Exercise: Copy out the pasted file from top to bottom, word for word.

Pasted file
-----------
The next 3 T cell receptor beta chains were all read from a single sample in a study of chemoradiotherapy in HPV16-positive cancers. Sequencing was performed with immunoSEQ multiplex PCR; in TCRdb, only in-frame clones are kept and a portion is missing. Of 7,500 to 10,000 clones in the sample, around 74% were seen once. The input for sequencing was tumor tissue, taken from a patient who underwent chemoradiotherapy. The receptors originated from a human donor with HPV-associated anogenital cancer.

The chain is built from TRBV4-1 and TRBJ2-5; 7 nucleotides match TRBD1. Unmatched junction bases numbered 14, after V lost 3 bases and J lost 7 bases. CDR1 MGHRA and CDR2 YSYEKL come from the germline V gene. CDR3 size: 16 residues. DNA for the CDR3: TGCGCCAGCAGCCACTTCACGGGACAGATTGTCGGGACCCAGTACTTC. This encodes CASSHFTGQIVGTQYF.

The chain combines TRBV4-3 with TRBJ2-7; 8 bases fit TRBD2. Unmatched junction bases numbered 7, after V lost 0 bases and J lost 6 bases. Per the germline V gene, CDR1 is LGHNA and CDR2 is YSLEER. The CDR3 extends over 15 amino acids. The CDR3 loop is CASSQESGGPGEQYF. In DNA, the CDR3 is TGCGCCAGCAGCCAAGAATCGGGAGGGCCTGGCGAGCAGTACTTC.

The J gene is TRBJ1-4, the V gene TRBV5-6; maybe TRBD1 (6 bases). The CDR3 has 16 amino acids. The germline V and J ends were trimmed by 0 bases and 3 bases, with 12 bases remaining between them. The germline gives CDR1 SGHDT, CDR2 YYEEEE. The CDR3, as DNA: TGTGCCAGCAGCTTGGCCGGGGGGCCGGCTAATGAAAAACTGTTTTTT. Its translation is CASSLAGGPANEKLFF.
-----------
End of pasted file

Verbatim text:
The next 3 T cell receptor beta chains were all read from a single sample in a study of chemoradiotherapy in HPV16-positive cancers. Sequencing was performed with immunoSEQ multiplex PCR; in TCRdb, only in-frame clones are kept and a portion is missing. Of 7,500 to 10,000 clones in the sample, around 74% were seen once. The input for sequencing was tumor tissue, taken from a patient who underwent chemoradiotherapy. The receptors originated from a human donor with HPV-associated anogenital cancer.

The chain is built from TRBV4-1 and TRBJ2-5; 7 nucleotides match TRBD1. Unmatched junction bases numbered 14, after V lost 3 bases and J lost 7 bases. CDR1 MGHRA and CDR2 YSYEKL come from the germline V gene. CDR3 size: 16 residues. DNA for the CDR3: TGCGCCAGCAGCCACTTCACGGGACAGATTGTCGGGACCCAGTACTTC. This encodes CASSHFTGQIVGTQYF.

The chain combines TRBV4-3 with TRBJ2-7; 8 bases fit TRBD2. Unmatched junction bases numbered 7, after V lost 0 bases and J lost 6 bases. Per the germline V gene, CDR1 is LGHNA and CDR2 is YSLEER. The CDR3 extends over 15 amino acids. The CDR3 loop is CASSQESGGPGEQYF. In DNA, the CDR3 is TGCGCCAGCAGCCAAGAATCGGGAGGGCCTGGCGAGCAGTACTTC.

The J gene is TRBJ1-4, the V gene TRBV5-6; maybe TRBD1 (6 bases). The CDR3 has 16 amino acids. The germline V and J ends were trimmed by 0 bases and 3 bases, with 12 bases remaining between them. The germline gives CDR1 SGHDT, CDR2 YYEEEE. The CDR3, as DNA: TGTGCCAGCAGCTTGGCCGGGGGGCCGGCTAATGAAAAACTGTTTTTT. Its translation is CASSLAGGPANEKLFF.